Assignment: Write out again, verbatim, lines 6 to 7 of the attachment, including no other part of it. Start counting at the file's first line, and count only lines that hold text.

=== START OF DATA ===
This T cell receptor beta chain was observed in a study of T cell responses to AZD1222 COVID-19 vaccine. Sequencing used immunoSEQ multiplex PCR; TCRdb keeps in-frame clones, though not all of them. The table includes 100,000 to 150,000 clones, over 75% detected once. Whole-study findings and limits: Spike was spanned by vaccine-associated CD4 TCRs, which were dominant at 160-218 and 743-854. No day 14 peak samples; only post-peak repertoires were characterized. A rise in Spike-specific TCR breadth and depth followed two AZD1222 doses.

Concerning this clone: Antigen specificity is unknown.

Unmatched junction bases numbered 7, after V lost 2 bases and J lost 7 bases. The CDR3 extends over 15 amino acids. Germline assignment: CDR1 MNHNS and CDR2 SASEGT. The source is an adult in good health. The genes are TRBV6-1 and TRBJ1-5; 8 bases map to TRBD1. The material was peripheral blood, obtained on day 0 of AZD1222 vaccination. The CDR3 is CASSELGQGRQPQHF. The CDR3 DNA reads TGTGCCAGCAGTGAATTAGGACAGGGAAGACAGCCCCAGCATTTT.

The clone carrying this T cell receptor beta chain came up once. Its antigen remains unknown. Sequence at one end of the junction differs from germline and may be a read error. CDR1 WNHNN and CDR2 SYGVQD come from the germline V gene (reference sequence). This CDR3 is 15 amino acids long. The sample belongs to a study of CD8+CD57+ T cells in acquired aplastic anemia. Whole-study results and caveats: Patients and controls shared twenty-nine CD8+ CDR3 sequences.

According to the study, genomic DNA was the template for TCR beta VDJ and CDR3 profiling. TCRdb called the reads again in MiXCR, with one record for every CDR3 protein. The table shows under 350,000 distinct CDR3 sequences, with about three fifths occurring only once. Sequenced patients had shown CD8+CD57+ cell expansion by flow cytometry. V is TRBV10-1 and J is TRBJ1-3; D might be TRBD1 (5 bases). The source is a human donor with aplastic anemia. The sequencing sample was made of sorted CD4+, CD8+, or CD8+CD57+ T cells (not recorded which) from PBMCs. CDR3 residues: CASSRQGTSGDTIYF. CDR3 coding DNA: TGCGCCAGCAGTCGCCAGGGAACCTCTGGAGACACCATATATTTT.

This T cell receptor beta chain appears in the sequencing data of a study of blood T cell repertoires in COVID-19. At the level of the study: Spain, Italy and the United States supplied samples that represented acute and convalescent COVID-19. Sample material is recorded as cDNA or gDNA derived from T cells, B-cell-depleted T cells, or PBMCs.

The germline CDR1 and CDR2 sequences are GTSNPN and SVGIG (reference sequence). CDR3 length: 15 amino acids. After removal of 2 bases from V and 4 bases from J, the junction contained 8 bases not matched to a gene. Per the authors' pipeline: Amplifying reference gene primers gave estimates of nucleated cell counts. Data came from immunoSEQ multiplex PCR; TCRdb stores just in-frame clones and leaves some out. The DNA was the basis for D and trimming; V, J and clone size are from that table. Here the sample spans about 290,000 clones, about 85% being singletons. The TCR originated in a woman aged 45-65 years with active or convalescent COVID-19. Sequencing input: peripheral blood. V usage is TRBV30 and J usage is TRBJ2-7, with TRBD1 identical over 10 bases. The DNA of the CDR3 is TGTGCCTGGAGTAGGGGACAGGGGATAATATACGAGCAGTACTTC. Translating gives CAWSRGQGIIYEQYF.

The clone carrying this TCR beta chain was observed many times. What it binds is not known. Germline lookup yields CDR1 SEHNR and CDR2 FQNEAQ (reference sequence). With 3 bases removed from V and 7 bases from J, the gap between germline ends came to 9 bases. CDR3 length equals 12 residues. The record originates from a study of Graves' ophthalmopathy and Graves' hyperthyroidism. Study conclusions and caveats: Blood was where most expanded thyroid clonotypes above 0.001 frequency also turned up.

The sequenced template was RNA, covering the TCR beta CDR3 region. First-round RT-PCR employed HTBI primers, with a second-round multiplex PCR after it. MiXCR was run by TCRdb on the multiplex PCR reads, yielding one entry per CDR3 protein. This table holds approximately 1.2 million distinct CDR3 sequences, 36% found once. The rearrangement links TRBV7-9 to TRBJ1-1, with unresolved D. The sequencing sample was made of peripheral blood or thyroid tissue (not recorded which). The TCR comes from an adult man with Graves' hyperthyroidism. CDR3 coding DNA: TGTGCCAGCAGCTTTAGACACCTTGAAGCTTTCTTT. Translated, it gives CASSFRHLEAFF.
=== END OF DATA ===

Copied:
This T cell receptor beta chain appears in the sequencing data of a study of blood T cell repertoires in COVID-19. At the level of the study: Spain, Italy and the United States supplied samples that represented acute and convalescent COVID-19. Sample material is recorded as cDNA or gDNA derived from T cells, B-cell-depleted T cells, or PBMCs.

The germline CDR1 and CDR2 sequences are GTSNPN and SVGIG (reference sequence). CDR3 length: 15 amino acids. After removal of 2 bases from V and 4 bases from J, the junction contained 8 bases not matched to a gene. Per the authors' pipeline: Amplifying reference gene primers gave estimates of nucleated cell counts. Data came from immunoSEQ multiplex PCR; TCRdb stores just in-frame clones and leaves some out. The DNA was the basis for D and trimming; V, J and clone size are from that table. Here the sample spans about 290,000 clones, about 85% being singletons. The TCR originated in a woman aged 45-65 years with active or convalescent COVID-19. Sequencing input: peripheral blood. V usage is TRBV30 and J usage is TRBJ2-7, with TRBD1 identical over 10 bases. The DNA of the CDR3 is TGTGCCTGGAGTAGGGGACAGGGGATAATATACGAGCAGTACTTC. Translating gives CAWSRGQGIIYEQYF.